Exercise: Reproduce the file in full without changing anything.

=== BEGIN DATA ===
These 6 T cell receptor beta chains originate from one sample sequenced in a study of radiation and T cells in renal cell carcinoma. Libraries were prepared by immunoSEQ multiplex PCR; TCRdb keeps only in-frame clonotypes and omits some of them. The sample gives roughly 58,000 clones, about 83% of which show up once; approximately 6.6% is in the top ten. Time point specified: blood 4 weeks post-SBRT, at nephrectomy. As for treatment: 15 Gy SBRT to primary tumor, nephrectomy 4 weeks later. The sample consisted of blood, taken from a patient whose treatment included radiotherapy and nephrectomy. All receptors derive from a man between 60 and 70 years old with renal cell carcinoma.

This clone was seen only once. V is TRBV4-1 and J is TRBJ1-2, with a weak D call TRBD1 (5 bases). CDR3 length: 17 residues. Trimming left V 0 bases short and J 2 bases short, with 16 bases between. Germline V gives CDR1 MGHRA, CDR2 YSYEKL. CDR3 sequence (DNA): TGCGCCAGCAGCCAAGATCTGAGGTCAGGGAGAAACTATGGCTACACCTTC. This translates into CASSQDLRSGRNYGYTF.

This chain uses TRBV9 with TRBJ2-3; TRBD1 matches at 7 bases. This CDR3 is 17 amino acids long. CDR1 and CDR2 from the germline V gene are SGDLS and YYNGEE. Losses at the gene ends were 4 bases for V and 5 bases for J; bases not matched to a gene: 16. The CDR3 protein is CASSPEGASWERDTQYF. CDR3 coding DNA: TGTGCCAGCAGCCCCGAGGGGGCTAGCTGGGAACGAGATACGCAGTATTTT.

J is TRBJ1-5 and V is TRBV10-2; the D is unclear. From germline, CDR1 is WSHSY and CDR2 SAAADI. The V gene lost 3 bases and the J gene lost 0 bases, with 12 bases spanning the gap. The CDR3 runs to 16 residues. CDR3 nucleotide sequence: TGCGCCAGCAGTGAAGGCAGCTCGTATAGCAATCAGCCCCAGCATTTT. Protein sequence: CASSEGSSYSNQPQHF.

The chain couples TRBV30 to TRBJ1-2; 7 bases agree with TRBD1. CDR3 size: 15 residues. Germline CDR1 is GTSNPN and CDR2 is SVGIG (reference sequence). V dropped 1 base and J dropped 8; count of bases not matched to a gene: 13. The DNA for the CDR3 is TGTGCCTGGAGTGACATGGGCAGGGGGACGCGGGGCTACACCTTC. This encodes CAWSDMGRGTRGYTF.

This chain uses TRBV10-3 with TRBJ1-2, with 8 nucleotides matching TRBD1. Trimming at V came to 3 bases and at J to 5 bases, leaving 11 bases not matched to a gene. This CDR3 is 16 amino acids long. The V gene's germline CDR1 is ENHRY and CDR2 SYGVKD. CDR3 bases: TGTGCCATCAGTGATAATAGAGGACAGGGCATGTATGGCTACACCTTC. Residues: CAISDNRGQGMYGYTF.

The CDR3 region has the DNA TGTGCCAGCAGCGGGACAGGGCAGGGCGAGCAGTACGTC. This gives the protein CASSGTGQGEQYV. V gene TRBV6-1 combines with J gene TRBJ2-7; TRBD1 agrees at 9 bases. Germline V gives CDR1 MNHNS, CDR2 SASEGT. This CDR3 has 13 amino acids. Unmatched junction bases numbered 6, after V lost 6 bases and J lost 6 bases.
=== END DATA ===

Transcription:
These 6 T cell receptor beta chains originate from one sample sequenced in a study of radiation and T cells in renal cell carcinoma. Libraries were prepared by immunoSEQ multiplex PCR; TCRdb keeps only in-frame clonotypes and omits some of them. The sample gives roughly 58,000 clones, about 83% of which show up once; approximately 6.6% is in the top ten. Time point specified: blood 4 weeks post-SBRT, at nephrectomy. As for treatment: 15 Gy SBRT to primary tumor, nephrectomy 4 weeks later. The sample consisted of blood, taken from a patient whose treatment included radiotherapy and nephrectomy. All receptors derive from a man between 60 and 70 years old with renal cell carcinoma.

This clone was seen only once. V is TRBV4-1 and J is TRBJ1-2, with a weak D call TRBD1 (5 bases). CDR3 length: 17 residues. Trimming left V 0 bases short and J 2 bases short, with 16 bases between. Germline V gives CDR1 MGHRA, CDR2 YSYEKL. CDR3 sequence (DNA): TGCGCCAGCAGCCAAGATCTGAGGTCAGGGAGAAACTATGGCTACACCTTC. This translates into CASSQDLRSGRNYGYTF.

This chain uses TRBV9 with TRBJ2-3; TRBD1 matches at 7 bases. This CDR3 is 17 amino acids long. CDR1 and CDR2 from the germline V gene are SGDLS and YYNGEE. Losses at the gene ends were 4 bases for V and 5 bases for J; bases not matched to a gene: 16. The CDR3 protein is CASSPEGASWERDTQYF. CDR3 coding DNA: TGTGCCAGCAGCCCCGAGGGGGCTAGCTGGGAACGAGATACGCAGTATTTT.

J is TRBJ1-5 and V is TRBV10-2; the D is unclear. From germline, CDR1 is WSHSY and CDR2 SAAADI. The V gene lost 3 bases and the J gene lost 0 bases, with 12 bases spanning the gap. The CDR3 runs to 16 residues. CDR3 nucleotide sequence: TGCGCCAGCAGTGAAGGCAGCTCGTATAGCAATCAGCCCCAGCATTTT. Protein sequence: CASSEGSSYSNQPQHF.

The chain couples TRBV30 to TRBJ1-2; 7 bases agree with TRBD1. CDR3 size: 15 residues. Germline CDR1 is GTSNPN and CDR2 is SVGIG (reference sequence). V dropped 1 base and J dropped 8; count of bases not matched to a gene: 13. The DNA for the CDR3 is TGTGCCTGGAGTGACATGGGCAGGGGGACGCGGGGCTACACCTTC. This encodes CAWSDMGRGTRGYTF.

This chain uses TRBV10-3 with TRBJ1-2, with 8 nucleotides matching TRBD1. Trimming at V came to 3 bases and at J to 5 bases, leaving 11 bases not matched to a gene. This CDR3 is 16 amino acids long. The V gene's germline CDR1 is ENHRY and CDR2 SYGVKD. CDR3 bases: TGTGCCATCAGTGATAATAGAGGACAGGGCATGTATGGCTACACCTTC. Residues: CAISDNRGQGMYGYTF.

The CDR3 region has the DNA TGTGCCAGCAGCGGGACAGGGCAGGGCGAGCAGTACGTC. This gives the protein CASSGTGQGEQYV. V gene TRBV6-1 combines with J gene TRBJ2-7; TRBD1 agrees at 9 bases. Germline V gives CDR1 MNHNS, CDR2 SASEGT. This CDR3 has 13 amino acids. Unmatched junction bases numbered 6, after V lost 6 bases and J lost 6 bases.